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The Bayou Kitchen
543 Deering Ave
774-4935

 
Five Plates!  
 
The Bayou Kitchen Reviewed: Fall, 2000

Breakfast in The Bayou! Hot diggedy! I'm surprised all of Portland isn't trying to cram into the cozy confines of The Bayou Kitchen each and every morning. I started my day with a big ol' smile, directly resulting from a pre-work visit to the Bayou.

A Cajun restaurant in Maine, you might ask? It's not as unusual as you would think. Cajuns are descendants of French Acadians whom the British forced from their Nova Scotia homeland in 1785. Local Indians transmuted the word Acadians to Cagians and, eventually, to Cajuns. So, Cajun food, primarily considered Southern cuisine, has northern roots, and origins neighborly to Maine.

This morning, for the second time in a week, my wife and I enjoyed some hearty Bayou food. We happened into The Bayou Kitchen last Saturday for breakfast because she had a craving for a spicy meal. The food was so shout-out-loud delicious that we decided on the spot to return to The Bayou better prepared to report on this great find. Actually, it may be that we're just a little slow in finding out about The Bayou-the restaurant was packed on Saturday morning when we arrived at 9:30, and people waited outside for tables. A bunch of folks clearly knew about The Bayou Kitchen but just weren't sharing their great little secret.

My wife's Saturday treat came in the form of Mudbug Madness, an omelet filled with crawfish, homemade salsa, and cheddar cheese. While I was happy as a frat-boy on Bourbon Street with my choice of Homemade Hash, a heaping plate of fresh homemade corned beef hash and potatoes served with two eggs. All Bayou breakfasts are served with a choice of homies, grits, or beans, and toast. We jumped for the jalapeno and cheese cornbread in the place of toast-it was to roll over and die for! Speaking of that, you know we're not talking health food here… but slap me with a catfish and call me Creole-I don't care! While eating my breakfast, I thought I'd already died and gone to a gluttonous heaven!

A short stack of buttermilk pancakes and two scrambled eggs with The Bayou Kitchen's own homemade salsa started my wife's engine this morning. The salsa, medium spicy, and heavy on the onion received a discriminating nod of approval-delicious. And, the waitress gave her a choice between real maple syrup and "table" syrup for her platter-sized, light, fluffy pancakes. For my breakfast, I picked from the special board between the Zydew Scramble (three eggs, and blackened catfish with green peppers, scallions, and Swiss cheese) and an omelet with Lasso ham, onions, mushrooms, and cheddar cheese. To accompany my omelet, I nearly opted for cornbread again until I heard the magic word: biscuit. There's a truck stop just outside of Ogalala, Nebraska that serves the best biscuits on that or any other planet, against which I hold all other biscuits in comparison. Bayou's biscuits didn't disappoint. They rate highly in my leavened regard.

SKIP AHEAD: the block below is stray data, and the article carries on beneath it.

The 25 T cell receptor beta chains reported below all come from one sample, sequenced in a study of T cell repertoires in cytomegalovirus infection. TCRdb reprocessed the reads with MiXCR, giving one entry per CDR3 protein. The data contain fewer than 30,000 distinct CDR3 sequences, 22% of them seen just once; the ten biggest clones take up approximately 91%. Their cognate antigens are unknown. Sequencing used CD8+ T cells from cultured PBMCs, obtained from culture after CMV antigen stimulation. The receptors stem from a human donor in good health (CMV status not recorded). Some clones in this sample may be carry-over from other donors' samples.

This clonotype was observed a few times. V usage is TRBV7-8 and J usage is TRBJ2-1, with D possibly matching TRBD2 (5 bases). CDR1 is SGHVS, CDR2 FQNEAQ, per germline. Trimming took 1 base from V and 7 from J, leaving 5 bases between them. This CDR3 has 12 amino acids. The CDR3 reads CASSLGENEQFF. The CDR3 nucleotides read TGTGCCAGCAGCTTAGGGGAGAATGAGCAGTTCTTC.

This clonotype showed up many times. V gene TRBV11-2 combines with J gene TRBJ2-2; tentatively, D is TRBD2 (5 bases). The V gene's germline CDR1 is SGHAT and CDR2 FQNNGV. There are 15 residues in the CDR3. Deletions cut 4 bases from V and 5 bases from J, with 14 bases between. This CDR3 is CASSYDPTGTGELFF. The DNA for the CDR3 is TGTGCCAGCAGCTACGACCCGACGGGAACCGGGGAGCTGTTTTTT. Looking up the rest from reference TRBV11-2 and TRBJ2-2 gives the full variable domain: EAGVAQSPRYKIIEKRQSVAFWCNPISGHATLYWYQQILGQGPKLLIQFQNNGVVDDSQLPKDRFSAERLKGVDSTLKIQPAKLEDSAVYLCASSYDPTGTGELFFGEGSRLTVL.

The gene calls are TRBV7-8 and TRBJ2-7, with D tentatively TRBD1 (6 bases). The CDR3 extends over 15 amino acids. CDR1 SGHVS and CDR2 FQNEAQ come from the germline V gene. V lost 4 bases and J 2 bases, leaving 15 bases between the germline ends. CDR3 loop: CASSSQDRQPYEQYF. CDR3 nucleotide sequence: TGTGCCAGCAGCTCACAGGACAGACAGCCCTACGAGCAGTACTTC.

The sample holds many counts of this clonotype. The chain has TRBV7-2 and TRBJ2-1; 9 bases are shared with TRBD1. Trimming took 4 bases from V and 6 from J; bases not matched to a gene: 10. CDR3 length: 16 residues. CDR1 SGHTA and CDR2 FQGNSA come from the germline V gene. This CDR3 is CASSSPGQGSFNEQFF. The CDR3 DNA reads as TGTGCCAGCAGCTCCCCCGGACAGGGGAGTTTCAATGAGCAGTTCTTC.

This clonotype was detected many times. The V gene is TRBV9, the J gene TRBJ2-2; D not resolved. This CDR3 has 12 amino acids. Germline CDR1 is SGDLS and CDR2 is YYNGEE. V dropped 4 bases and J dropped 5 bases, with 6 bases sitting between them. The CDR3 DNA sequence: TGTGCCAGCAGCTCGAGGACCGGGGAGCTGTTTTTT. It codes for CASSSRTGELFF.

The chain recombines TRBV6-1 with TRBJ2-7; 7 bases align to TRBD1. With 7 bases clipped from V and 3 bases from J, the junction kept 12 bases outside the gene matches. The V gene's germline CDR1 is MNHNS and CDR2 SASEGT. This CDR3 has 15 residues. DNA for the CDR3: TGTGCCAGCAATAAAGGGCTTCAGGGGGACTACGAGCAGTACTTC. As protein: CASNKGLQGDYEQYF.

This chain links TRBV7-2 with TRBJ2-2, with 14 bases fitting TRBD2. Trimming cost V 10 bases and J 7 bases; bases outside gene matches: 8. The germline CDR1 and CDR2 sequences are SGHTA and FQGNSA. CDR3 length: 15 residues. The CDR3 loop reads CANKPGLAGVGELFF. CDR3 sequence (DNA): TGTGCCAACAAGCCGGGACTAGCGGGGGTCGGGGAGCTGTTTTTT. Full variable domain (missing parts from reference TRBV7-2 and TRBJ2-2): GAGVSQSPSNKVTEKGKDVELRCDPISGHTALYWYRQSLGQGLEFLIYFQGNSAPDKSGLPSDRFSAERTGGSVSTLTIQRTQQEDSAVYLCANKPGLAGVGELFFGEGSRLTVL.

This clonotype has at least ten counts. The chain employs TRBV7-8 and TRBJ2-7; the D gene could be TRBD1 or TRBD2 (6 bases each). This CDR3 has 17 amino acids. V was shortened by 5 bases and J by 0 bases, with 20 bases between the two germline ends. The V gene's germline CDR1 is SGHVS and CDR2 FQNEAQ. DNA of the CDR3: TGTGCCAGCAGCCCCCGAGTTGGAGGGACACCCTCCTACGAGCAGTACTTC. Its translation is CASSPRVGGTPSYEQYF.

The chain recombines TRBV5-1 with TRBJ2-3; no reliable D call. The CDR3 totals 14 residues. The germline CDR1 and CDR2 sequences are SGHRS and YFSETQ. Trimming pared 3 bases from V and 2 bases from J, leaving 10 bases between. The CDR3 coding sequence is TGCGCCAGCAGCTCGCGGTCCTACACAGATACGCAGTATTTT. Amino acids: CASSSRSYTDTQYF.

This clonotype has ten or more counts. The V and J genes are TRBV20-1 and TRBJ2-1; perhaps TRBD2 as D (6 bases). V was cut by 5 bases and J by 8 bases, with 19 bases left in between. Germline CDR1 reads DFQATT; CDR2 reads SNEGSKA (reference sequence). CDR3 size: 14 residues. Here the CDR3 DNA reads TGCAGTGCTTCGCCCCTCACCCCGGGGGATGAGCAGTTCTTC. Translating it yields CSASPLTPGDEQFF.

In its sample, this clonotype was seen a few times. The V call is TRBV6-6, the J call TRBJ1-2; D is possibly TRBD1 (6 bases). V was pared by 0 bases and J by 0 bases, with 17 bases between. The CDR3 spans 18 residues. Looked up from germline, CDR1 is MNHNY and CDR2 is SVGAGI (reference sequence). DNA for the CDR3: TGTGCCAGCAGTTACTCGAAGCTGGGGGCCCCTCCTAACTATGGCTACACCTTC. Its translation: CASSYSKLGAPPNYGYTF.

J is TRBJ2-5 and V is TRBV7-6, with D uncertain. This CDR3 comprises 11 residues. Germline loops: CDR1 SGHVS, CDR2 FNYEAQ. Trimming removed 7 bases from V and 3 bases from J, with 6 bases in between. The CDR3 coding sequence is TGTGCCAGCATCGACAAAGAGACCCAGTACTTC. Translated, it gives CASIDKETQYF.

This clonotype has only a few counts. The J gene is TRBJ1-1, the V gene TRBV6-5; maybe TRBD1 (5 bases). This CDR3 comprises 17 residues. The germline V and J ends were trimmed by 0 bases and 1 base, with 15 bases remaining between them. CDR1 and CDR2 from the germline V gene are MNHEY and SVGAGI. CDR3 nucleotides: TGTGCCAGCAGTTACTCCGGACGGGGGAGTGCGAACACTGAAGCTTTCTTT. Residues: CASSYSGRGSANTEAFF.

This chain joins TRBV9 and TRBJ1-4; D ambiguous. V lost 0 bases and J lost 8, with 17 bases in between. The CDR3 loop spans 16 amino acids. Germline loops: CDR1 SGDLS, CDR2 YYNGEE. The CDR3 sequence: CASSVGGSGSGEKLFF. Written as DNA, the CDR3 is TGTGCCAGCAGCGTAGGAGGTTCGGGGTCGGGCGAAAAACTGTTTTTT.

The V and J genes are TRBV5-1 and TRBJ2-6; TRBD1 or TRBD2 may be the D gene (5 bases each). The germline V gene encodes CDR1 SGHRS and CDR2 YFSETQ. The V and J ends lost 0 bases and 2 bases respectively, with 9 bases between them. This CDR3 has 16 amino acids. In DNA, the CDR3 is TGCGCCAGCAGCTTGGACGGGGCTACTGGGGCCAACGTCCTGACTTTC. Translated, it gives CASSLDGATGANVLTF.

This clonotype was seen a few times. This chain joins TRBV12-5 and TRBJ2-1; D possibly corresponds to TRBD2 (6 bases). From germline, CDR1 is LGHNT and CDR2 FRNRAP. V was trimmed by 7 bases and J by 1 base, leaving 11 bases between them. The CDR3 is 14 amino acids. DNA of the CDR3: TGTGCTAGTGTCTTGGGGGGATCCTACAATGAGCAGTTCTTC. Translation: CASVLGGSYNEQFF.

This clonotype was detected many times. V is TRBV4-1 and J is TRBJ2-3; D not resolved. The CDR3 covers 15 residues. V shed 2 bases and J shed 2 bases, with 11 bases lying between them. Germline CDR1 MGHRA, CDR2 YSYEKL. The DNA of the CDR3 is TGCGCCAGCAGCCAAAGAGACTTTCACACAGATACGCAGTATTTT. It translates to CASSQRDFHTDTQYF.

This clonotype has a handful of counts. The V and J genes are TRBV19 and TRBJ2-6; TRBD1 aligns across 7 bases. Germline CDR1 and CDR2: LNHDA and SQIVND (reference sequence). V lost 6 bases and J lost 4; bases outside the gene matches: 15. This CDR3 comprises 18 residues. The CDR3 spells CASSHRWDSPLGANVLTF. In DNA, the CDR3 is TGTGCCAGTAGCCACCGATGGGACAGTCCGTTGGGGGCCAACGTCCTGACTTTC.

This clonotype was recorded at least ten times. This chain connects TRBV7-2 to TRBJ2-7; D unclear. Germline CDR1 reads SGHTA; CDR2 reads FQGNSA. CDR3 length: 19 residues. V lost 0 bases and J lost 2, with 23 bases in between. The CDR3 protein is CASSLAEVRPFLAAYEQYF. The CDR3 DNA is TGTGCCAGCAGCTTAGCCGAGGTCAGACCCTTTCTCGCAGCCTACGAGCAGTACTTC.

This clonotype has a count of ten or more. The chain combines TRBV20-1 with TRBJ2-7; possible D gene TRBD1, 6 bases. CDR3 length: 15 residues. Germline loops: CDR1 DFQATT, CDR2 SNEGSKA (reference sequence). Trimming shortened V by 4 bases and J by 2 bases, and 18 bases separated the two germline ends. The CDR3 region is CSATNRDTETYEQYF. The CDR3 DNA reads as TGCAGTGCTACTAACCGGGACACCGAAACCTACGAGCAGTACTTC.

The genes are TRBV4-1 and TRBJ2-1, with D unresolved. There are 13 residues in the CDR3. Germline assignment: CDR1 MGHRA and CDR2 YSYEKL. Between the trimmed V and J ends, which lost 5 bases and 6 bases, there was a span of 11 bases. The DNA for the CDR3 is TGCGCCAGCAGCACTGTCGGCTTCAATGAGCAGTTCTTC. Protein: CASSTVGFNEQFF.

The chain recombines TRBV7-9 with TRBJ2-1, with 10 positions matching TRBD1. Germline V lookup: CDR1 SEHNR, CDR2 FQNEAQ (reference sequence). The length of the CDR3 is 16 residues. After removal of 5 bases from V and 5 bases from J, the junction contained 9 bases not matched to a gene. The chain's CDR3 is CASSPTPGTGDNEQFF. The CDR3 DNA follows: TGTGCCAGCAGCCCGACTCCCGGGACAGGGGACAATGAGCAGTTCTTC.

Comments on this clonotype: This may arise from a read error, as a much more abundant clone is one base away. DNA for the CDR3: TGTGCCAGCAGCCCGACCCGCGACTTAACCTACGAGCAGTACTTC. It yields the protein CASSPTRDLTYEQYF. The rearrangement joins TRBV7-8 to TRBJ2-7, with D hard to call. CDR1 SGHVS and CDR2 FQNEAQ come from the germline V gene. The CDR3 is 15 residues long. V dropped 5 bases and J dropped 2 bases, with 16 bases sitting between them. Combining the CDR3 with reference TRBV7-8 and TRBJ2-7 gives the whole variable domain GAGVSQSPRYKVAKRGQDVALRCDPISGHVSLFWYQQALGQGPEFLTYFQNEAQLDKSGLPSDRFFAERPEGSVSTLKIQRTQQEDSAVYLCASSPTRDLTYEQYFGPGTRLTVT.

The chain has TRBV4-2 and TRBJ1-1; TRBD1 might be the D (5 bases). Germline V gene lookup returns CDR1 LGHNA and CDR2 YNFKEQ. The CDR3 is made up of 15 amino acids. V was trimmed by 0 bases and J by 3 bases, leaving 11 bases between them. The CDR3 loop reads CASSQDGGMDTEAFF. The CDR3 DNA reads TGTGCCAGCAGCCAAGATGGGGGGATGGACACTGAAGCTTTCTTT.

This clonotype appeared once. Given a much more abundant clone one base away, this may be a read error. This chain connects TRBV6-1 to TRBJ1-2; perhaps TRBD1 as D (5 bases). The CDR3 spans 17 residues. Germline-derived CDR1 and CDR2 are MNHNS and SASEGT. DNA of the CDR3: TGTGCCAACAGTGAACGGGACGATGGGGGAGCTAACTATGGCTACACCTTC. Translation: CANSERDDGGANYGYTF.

Our second trip to The Bayou Kitchen was every bit as good as the first. With two bottomless cups of coffee, refreshed several times by an extremely friendly waitress, our breakfast cost $12.65, roughly the same as the initial visit. The prices are all reasonable, and we certainly got our money's worth with the generous portions.

parking  
reservations  
wheelchair accessible
vegetarian selections
vegan selections  
beer  
wine  
liquor  
No credit cards accepted
The Bayou Kitchen will suit your needs whether you like spicy food or not (my wife does, and I don't), and whether you like to gorge yourself or not (we both do). Along with Tri Sausage Scramble and home made baked goods, they offer oatmeal, cereal, yogurt, fresh fruit, and granola for those more health-conscious patrons. The lunch menu includes several vegetarian selections among the Jambalaya Supreme and Crawfish Po Boy. If you are partial to spicy food, you can pain your palate from among The Bayou's selection of over fifty hot sauces. With choices from the rather bland (even-I-can-handle-) sounding Martha's Vineyard Hot Sauce and Hot Summer Nights to Fire Eater and the (avoid-at-all-costs) Ass in the Tub Hot Sauce, you can get spicy at The Bayou Kitchen.

The Bayou Kitchen is open from 7:00am to 2:00pm 6 days a week, and closed Tuesdays. Breakfast is served all day, Lunch begins at 11:30am.  back to the top

      Matt O'Donnell is a poet and freelance writer who lives in Portland.

 

 

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